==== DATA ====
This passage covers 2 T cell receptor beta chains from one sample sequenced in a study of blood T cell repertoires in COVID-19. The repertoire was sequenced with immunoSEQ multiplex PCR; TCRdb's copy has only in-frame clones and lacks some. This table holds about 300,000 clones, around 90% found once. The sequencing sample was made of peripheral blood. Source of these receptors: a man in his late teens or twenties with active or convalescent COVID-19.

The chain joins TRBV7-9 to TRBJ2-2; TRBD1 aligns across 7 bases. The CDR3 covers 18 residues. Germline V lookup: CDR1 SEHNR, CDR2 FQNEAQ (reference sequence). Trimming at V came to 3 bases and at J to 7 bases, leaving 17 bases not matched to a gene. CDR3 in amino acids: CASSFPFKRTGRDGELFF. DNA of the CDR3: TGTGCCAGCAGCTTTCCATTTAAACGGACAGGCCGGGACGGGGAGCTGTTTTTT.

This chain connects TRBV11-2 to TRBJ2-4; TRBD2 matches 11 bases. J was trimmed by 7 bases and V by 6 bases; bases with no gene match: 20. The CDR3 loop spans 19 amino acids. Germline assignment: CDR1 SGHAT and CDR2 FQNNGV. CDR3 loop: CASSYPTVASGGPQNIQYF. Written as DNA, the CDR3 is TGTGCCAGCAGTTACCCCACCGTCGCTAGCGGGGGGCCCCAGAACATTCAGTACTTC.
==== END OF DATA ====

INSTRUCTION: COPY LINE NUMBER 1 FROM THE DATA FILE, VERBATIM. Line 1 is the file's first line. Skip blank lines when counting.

This passage covers 2 T cell receptor beta chains from one sample sequenced in a study of blood T cell repertoires in COVID-19. The repertoire was sequenced with immunoSEQ multiplex PCR; TCRdb's copy has only in-frame clones and lacks some. This table holds about 300,000 clones, around 90% found once. The sequencing sample was made of peripheral blood. Source of these receptors: a man in his late teens or twenties with active or convalescent COVID-19.